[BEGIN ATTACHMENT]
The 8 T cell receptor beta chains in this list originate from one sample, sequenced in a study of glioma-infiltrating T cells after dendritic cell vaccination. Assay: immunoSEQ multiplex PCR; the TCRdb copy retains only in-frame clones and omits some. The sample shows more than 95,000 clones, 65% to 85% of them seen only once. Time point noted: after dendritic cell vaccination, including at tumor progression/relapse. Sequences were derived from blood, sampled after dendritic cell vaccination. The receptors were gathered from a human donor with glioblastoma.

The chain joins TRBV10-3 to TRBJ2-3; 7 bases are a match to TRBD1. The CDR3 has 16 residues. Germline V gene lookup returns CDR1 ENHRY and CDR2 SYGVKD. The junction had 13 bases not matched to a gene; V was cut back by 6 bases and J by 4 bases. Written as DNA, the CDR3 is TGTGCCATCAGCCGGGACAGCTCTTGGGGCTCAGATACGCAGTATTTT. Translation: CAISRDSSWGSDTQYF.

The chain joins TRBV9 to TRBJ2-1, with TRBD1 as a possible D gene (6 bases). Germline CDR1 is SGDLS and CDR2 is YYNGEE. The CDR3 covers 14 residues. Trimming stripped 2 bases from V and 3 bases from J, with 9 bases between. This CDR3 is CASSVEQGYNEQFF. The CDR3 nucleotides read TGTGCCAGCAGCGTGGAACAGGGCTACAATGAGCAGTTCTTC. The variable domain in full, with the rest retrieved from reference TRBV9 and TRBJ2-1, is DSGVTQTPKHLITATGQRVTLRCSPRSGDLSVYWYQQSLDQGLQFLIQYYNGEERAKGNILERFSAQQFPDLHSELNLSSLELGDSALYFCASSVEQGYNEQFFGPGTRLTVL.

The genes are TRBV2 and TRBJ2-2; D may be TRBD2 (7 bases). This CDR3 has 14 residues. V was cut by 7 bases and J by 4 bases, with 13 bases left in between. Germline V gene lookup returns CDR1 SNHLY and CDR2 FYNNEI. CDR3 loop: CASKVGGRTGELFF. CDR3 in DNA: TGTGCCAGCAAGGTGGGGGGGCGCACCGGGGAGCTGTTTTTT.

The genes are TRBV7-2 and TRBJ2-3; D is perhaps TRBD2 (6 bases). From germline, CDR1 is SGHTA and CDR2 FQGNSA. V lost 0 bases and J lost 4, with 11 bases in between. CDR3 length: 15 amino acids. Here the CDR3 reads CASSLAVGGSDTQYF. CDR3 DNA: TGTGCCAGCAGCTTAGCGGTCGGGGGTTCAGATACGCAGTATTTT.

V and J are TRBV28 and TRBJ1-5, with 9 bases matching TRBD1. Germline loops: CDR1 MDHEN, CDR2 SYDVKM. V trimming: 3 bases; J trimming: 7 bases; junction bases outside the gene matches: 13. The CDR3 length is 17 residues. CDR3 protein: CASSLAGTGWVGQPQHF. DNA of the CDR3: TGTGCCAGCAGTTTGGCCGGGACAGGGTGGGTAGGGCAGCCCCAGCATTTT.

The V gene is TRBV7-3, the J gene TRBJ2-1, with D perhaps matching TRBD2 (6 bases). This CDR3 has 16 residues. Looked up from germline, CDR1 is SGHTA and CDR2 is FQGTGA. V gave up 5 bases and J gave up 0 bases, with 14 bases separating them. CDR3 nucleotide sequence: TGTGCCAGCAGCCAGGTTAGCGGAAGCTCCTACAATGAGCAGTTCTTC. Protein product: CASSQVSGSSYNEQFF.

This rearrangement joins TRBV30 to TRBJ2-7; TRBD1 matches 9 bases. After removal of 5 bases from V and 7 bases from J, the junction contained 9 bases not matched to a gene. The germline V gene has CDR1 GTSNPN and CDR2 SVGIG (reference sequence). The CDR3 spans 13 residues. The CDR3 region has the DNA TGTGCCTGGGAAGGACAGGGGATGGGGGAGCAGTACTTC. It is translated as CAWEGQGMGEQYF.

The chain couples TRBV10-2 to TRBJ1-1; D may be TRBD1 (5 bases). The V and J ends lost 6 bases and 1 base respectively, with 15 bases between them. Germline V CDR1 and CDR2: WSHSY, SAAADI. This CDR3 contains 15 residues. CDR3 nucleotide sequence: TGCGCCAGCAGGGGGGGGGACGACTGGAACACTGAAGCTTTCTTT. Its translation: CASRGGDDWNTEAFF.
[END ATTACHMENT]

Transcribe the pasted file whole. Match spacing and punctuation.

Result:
The 8 T cell receptor beta chains in this list originate from one sample, sequenced in a study of glioma-infiltrating T cells after dendritic cell vaccination. Assay: immunoSEQ multiplex PCR; the TCRdb copy retains only in-frame clones and omits some. The sample shows more than 95,000 clones, 65% to 85% of them seen only once. Time point noted: after dendritic cell vaccination, including at tumor progression/relapse. Sequences were derived from blood, sampled after dendritic cell vaccination. The receptors were gathered from a human donor with glioblastoma.

The chain joins TRBV10-3 to TRBJ2-3; 7 bases are a match to TRBD1. The CDR3 has 16 residues. Germline V gene lookup returns CDR1 ENHRY and CDR2 SYGVKD. The junction had 13 bases not matched to a gene; V was cut back by 6 bases and J by 4 bases. Written as DNA, the CDR3 is TGTGCCATCAGCCGGGACAGCTCTTGGGGCTCAGATACGCAGTATTTT. Translation: CAISRDSSWGSDTQYF.

The chain joins TRBV9 to TRBJ2-1, with TRBD1 as a possible D gene (6 bases). Germline CDR1 is SGDLS and CDR2 is YYNGEE. The CDR3 covers 14 residues. Trimming stripped 2 bases from V and 3 bases from J, with 9 bases between. This CDR3 is CASSVEQGYNEQFF. The CDR3 nucleotides read TGTGCCAGCAGCGTGGAACAGGGCTACAATGAGCAGTTCTTC. The variable domain in full, with the rest retrieved from reference TRBV9 and TRBJ2-1, is DSGVTQTPKHLITATGQRVTLRCSPRSGDLSVYWYQQSLDQGLQFLIQYYNGEERAKGNILERFSAQQFPDLHSELNLSSLELGDSALYFCASSVEQGYNEQFFGPGTRLTVL.

The genes are TRBV2 and TRBJ2-2; D may be TRBD2 (7 bases). This CDR3 has 14 residues. V was cut by 7 bases and J by 4 bases, with 13 bases left in between. Germline V gene lookup returns CDR1 SNHLY and CDR2 FYNNEI. CDR3 loop: CASKVGGRTGELFF. CDR3 in DNA: TGTGCCAGCAAGGTGGGGGGGCGCACCGGGGAGCTGTTTTTT.

The genes are TRBV7-2 and TRBJ2-3; D is perhaps TRBD2 (6 bases). From germline, CDR1 is SGHTA and CDR2 FQGNSA. V lost 0 bases and J lost 4, with 11 bases in between. CDR3 length: 15 amino acids. Here the CDR3 reads CASSLAVGGSDTQYF. CDR3 DNA: TGTGCCAGCAGCTTAGCGGTCGGGGGTTCAGATACGCAGTATTTT.

V and J are TRBV28 and TRBJ1-5, with 9 bases matching TRBD1. Germline loops: CDR1 MDHEN, CDR2 SYDVKM. V trimming: 3 bases; J trimming: 7 bases; junction bases outside the gene matches: 13. The CDR3 length is 17 residues. CDR3 protein: CASSLAGTGWVGQPQHF. DNA of the CDR3: TGTGCCAGCAGTTTGGCCGGGACAGGGTGGGTAGGGCAGCCCCAGCATTTT.

The V gene is TRBV7-3, the J gene TRBJ2-1, with D perhaps matching TRBD2 (6 bases). This CDR3 has 16 residues. Looked up from germline, CDR1 is SGHTA and CDR2 is FQGTGA. V gave up 5 bases and J gave up 0 bases, with 14 bases separating them. CDR3 nucleotide sequence: TGTGCCAGCAGCCAGGTTAGCGGAAGCTCCTACAATGAGCAGTTCTTC. Protein product: CASSQVSGSSYNEQFF.

This rearrangement joins TRBV30 to TRBJ2-7; TRBD1 matches 9 bases. After removal of 5 bases from V and 7 bases from J, the junction contained 9 bases not matched to a gene. The germline V gene has CDR1 GTSNPN and CDR2 SVGIG (reference sequence). The CDR3 spans 13 residues. The CDR3 region has the DNA TGTGCCTGGGAAGGACAGGGGATGGGGGAGCAGTACTTC. It is translated as CAWEGQGMGEQYF.

The chain couples TRBV10-2 to TRBJ1-1; D may be TRBD1 (5 bases). The V and J ends lost 6 bases and 1 base respectively, with 15 bases between them. Germline V CDR1 and CDR2: WSHSY, SAAADI. This CDR3 contains 15 residues. CDR3 nucleotide sequence: TGCGCCAGCAGGGGGGGGGACGACTGGAACACTGAAGCTTTCTTT. Its translation: CASRGGDDWNTEAFF.